Wearable sleeve to improve stroke recovery therapy

Stroke is the third leading cause of death in the United States. Around 140,000 people in the US die from this disease each year. Furthermore, stroke is the leading cause of serious, long-term disability as patients’ motor skills are significantly affected.

One of the most common consequences of this disease is the loss of strength and functionality in either the left or the right side of the body. Stroke survivors have a long road to recovery but it seems like a new invention may make this journey faster and more efficient.

The idea for a wearable sleeve to help stroke patients comes from England, or more precisely the University of Southampton. Professor Jane Burridge, who leads the Neurorehabilitation Research Group, and a team of scientists are looking to create a smart sleeve which will collect information on muscle movement and strength in stroke patients.

The wearable sleeve uses innovative technology that incorporates mechanomyography (ultra-sensitive microphones that measure muscle contraction), together with tri-axial accelerometers, gyroscopes and magnetometers. The wireless sleeve connects to tablets, computers and other devices to allow patients to track their progress. Moreover, therapists will also benefit from this information as it will help them tailor therapy to an individual patient’s condition and progress.

wearable sleeve for stroke recovery

The program represents a collaborative effort between the University of Southampton and the Imperial College London. The National Institute for Health Research (NIHR) has granted funds of around £1 million to aid the research

Lead researcher Jane Burridge said that the team of scientists hope the device will help stroke patients regain the use of their arms and hands, reduce the time they spend with therapists while still allowing them to get the 45 minutes of recommended daily therapy.

Spotting symptoms of stroke early on is crucial. Some of the most common symptoms include:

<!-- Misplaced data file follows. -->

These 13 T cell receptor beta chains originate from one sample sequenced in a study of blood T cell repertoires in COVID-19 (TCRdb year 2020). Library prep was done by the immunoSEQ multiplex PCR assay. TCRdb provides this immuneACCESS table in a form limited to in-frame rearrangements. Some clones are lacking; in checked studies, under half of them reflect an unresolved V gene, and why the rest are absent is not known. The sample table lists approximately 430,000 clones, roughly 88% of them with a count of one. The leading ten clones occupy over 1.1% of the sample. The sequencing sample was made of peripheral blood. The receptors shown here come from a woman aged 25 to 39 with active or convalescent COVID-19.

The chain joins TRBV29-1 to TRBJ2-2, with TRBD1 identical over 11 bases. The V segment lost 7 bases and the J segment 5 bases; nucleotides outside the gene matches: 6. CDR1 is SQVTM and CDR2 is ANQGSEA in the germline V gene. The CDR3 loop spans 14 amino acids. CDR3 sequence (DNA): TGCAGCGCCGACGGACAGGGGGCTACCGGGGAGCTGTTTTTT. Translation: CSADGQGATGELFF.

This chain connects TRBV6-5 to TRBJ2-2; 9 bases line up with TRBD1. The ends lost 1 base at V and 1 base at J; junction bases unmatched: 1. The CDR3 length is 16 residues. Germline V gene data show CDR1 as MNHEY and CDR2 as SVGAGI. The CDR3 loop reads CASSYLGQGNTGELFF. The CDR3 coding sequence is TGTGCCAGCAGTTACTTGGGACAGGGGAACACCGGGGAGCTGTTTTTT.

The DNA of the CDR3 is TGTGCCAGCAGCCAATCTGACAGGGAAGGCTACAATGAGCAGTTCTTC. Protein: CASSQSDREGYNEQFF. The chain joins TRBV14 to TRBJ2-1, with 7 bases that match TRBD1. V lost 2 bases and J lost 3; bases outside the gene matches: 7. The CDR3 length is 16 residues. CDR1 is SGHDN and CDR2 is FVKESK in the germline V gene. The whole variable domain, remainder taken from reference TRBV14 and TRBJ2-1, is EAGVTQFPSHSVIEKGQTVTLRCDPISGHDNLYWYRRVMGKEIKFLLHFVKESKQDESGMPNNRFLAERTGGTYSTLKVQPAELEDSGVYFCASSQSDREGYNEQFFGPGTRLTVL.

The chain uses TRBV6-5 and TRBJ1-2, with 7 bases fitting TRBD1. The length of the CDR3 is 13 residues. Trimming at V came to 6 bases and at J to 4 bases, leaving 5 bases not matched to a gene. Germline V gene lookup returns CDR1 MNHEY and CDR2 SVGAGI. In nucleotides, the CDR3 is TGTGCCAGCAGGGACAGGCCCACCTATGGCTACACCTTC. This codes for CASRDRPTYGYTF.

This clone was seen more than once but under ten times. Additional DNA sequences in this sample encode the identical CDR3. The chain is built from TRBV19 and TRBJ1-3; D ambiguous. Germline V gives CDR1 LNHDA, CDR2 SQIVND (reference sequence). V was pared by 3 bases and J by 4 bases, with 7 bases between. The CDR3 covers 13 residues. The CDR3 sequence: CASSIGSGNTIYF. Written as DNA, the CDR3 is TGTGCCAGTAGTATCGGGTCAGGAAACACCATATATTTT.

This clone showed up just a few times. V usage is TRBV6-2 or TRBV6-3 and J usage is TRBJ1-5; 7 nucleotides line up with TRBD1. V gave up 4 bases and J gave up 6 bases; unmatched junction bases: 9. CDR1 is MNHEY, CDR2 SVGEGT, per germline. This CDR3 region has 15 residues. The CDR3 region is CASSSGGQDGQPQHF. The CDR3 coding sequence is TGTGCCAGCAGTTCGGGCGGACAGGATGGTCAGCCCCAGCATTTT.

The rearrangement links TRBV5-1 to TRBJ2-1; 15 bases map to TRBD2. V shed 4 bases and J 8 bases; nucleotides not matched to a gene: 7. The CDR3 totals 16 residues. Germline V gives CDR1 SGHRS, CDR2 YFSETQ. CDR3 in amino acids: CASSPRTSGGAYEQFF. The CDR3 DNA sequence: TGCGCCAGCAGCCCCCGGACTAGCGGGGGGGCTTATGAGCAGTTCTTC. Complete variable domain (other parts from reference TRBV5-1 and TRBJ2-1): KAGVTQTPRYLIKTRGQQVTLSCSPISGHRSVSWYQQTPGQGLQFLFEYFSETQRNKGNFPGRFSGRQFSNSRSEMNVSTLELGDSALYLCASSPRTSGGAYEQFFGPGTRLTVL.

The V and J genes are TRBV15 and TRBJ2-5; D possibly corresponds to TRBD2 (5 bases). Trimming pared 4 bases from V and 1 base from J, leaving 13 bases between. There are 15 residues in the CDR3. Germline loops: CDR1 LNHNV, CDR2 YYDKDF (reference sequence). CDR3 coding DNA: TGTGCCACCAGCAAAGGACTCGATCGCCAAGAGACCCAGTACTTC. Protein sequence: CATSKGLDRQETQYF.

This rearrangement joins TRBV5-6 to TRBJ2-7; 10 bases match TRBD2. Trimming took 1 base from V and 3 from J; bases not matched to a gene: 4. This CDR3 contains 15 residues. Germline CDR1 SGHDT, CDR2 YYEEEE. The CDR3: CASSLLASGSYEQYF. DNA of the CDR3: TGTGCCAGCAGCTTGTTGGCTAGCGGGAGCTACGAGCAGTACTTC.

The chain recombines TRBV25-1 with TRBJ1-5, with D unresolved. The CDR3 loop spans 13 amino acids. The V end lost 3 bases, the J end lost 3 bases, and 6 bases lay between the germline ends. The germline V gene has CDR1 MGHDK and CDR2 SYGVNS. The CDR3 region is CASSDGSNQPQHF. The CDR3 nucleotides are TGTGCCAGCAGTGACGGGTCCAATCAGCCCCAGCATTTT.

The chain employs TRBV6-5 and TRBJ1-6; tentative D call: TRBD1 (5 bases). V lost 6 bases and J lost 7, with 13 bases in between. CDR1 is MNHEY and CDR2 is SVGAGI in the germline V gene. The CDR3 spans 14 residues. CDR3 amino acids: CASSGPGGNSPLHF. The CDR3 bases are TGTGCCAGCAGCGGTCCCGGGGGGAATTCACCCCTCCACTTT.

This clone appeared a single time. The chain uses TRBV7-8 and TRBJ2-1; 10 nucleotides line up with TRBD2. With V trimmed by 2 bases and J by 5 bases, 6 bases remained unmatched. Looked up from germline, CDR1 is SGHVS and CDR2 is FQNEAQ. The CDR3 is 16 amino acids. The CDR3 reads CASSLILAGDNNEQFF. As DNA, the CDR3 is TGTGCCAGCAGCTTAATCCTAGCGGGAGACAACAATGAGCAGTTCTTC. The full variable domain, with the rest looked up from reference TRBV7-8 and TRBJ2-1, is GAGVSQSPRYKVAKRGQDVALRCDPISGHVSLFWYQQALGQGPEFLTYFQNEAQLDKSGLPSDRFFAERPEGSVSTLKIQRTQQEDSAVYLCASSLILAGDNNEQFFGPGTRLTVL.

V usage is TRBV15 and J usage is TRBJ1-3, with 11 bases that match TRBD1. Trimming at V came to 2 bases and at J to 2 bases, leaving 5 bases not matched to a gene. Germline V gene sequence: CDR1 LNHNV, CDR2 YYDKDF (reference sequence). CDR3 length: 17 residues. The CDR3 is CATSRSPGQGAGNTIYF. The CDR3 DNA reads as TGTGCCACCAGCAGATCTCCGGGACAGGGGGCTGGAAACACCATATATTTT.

• A headache (usually accompanied by vomiting and dizziness)
  • Trouble walking
  • Trouble speaking and understanding
  • Sudden numbness, weakness or paralysis in face, leg, or arm. This numbness or paralysis is usually present only on one side of your body
  • Trouble seeing in one or both of your eyes i.e. blackened or blurred vision.

If you suspect your family member, friend, coworker, etc. has stroke-like symptoms, you should call a doctor immediately. It is important to think FAST and:

  • Face – Ask person to smile and see whether one side of their face droops
  • Arms – Ask person to raise both arms and observe whether one arm is unable to raise up or whether it drifts downward
  • Speech – ask a person to repeat some simple phrase and check whether their speech is slurred or “weird.”
  • Time – if you notice all these things, call a doctor.

Millions of people around the world suffer from stroke each year. While some people can achieve full recovery, others recover with small impairments. This new project has the potential to improve stroke recovery and make life easier for patients, their families, and therapists.


References

http://www.wearabletechdigest.com/wearable-gadgets
https://www.glozine.com/technology
https://www.fusecrunch.com/reviews

About the Author

imageKathleen Brown is a content writer. She loves to publish her own articles in various technical related websites. In her spare time, she likes researching and writing articles to bring awareness to the latest trends in technology and gadgets. She is currently working as Communication Practitioner and Technocrat Expert Writer. Advocating all types of technical professionals. Connect with her on Google+, Pinterest, and Twitter.

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